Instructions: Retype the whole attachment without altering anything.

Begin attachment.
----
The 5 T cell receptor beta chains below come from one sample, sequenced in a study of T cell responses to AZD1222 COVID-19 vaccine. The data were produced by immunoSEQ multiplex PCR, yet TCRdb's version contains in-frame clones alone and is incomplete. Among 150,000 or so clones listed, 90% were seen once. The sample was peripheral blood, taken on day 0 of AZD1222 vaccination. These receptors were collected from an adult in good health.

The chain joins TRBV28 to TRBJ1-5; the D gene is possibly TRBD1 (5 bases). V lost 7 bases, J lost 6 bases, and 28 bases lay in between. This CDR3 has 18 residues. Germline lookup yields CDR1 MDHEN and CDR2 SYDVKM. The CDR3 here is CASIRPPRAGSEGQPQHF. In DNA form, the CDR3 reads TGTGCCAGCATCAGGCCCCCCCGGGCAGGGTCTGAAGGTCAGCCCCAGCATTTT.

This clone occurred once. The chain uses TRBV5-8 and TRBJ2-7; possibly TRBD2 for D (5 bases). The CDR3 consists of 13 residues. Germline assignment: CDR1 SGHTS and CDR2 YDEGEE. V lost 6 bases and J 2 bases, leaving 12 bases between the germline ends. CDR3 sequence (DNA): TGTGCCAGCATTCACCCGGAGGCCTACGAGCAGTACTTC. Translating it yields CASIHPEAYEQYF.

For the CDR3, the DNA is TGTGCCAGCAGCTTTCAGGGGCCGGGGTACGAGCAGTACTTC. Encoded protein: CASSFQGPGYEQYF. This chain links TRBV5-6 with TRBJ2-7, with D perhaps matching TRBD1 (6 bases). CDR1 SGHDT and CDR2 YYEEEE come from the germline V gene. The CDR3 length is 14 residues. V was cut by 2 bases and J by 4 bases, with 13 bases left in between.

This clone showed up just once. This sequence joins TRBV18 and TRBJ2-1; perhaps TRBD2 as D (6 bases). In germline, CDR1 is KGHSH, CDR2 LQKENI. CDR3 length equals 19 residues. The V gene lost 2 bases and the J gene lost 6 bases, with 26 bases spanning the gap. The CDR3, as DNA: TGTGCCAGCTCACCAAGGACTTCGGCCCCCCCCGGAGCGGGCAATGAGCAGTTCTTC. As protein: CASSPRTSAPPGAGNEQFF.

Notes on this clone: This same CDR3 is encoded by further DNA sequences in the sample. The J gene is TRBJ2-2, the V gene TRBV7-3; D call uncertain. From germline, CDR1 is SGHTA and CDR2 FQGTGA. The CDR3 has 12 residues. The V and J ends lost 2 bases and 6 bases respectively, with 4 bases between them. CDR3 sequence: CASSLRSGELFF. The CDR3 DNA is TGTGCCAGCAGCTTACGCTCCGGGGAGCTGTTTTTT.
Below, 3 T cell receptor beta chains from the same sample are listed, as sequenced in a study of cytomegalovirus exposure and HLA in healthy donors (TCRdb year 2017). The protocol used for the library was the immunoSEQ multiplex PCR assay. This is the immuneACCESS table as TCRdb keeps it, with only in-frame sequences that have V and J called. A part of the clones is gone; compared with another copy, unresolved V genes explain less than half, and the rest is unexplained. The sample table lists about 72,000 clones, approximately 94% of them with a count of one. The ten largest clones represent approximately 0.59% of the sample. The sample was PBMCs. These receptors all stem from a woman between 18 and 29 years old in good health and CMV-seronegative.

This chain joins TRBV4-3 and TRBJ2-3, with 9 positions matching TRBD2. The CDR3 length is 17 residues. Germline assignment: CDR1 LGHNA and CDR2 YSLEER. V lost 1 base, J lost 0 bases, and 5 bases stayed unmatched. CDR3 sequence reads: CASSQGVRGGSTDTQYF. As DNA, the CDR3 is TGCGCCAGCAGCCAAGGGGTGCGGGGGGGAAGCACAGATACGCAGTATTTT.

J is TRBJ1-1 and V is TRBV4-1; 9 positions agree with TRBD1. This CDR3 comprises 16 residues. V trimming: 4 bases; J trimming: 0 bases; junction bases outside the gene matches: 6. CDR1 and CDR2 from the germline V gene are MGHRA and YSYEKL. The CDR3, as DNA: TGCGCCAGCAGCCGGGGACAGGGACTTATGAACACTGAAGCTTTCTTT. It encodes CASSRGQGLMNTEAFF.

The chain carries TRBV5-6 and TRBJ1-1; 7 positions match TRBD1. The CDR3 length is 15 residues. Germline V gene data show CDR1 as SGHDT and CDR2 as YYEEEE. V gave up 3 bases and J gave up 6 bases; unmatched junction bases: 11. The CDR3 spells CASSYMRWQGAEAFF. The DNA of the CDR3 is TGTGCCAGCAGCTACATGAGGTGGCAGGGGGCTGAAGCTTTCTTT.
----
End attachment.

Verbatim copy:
The 5 T cell receptor beta chains below come from one sample, sequenced in a study of T cell responses to AZD1222 COVID-19 vaccine. The data were produced by immunoSEQ multiplex PCR, yet TCRdb's version contains in-frame clones alone and is incomplete. Among 150,000 or so clones listed, 90% were seen once. The sample was peripheral blood, taken on day 0 of AZD1222 vaccination. These receptors were collected from an adult in good health.

The chain joins TRBV28 to TRBJ1-5; the D gene is possibly TRBD1 (5 bases). V lost 7 bases, J lost 6 bases, and 28 bases lay in between. This CDR3 has 18 residues. Germline lookup yields CDR1 MDHEN and CDR2 SYDVKM. The CDR3 here is CASIRPPRAGSEGQPQHF. In DNA form, the CDR3 reads TGTGCCAGCATCAGGCCCCCCCGGGCAGGGTCTGAAGGTCAGCCCCAGCATTTT.

This clone occurred once. The chain uses TRBV5-8 and TRBJ2-7; possibly TRBD2 for D (5 bases). The CDR3 consists of 13 residues. Germline assignment: CDR1 SGHTS and CDR2 YDEGEE. V lost 6 bases and J 2 bases, leaving 12 bases between the germline ends. CDR3 sequence (DNA): TGTGCCAGCATTCACCCGGAGGCCTACGAGCAGTACTTC. Translating it yields CASIHPEAYEQYF.

For the CDR3, the DNA is TGTGCCAGCAGCTTTCAGGGGCCGGGGTACGAGCAGTACTTC. Encoded protein: CASSFQGPGYEQYF. This chain links TRBV5-6 with TRBJ2-7, with D perhaps matching TRBD1 (6 bases). CDR1 SGHDT and CDR2 YYEEEE come from the germline V gene. The CDR3 length is 14 residues. V was cut by 2 bases and J by 4 bases, with 13 bases left in between.

This clone showed up just once. This sequence joins TRBV18 and TRBJ2-1; perhaps TRBD2 as D (6 bases). In germline, CDR1 is KGHSH, CDR2 LQKENI. CDR3 length equals 19 residues. The V gene lost 2 bases and the J gene lost 6 bases, with 26 bases spanning the gap. The CDR3, as DNA: TGTGCCAGCTCACCAAGGACTTCGGCCCCCCCCGGAGCGGGCAATGAGCAGTTCTTC. As protein: CASSPRTSAPPGAGNEQFF.

Notes on this clone: This same CDR3 is encoded by further DNA sequences in the sample. The J gene is TRBJ2-2, the V gene TRBV7-3; D call uncertain. From germline, CDR1 is SGHTA and CDR2 FQGTGA. The CDR3 has 12 residues. The V and J ends lost 2 bases and 6 bases respectively, with 4 bases between them. CDR3 sequence: CASSLRSGELFF. The CDR3 DNA is TGTGCCAGCAGCTTACGCTCCGGGGAGCTGTTTTTT.
Below, 3 T cell receptor beta chains from the same sample are listed, as sequenced in a study of cytomegalovirus exposure and HLA in healthy donors (TCRdb year 2017). The protocol used for the library was the immunoSEQ multiplex PCR assay. This is the immuneACCESS table as TCRdb keeps it, with only in-frame sequences that have V and J called. A part of the clones is gone; compared with another copy, unresolved V genes explain less than half, and the rest is unexplained. The sample table lists about 72,000 clones, approximately 94% of them with a count of one. The ten largest clones represent approximately 0.59% of the sample. The sample was PBMCs. These receptors all stem from a woman between 18 and 29 years old in good health and CMV-seronegative.

This chain joins TRBV4-3 and TRBJ2-3, with 9 positions matching TRBD2. The CDR3 length is 17 residues. Germline assignment: CDR1 LGHNA and CDR2 YSLEER. V lost 1 base, J lost 0 bases, and 5 bases stayed unmatched. CDR3 sequence reads: CASSQGVRGGSTDTQYF. As DNA, the CDR3 is TGCGCCAGCAGCCAAGGGGTGCGGGGGGGAAGCACAGATACGCAGTATTTT.

J is TRBJ1-1 and V is TRBV4-1; 9 positions agree with TRBD1. This CDR3 comprises 16 residues. V trimming: 4 bases; J trimming: 0 bases; junction bases outside the gene matches: 6. CDR1 and CDR2 from the germline V gene are MGHRA and YSYEKL. The CDR3, as DNA: TGCGCCAGCAGCCGGGGACAGGGACTTATGAACACTGAAGCTTTCTTT. It encodes CASSRGQGLMNTEAFF.

The chain carries TRBV5-6 and TRBJ1-1; 7 positions match TRBD1. The CDR3 length is 15 residues. Germline V gene data show CDR1 as SGHDT and CDR2 as YYEEEE. V gave up 3 bases and J gave up 6 bases; unmatched junction bases: 11. The CDR3 spells CASSYMRWQGAEAFF. The DNA of the CDR3 is TGTGCCAGCAGCTACATGAGGTGGCAGGGGGCTGAAGCTTTCTTT.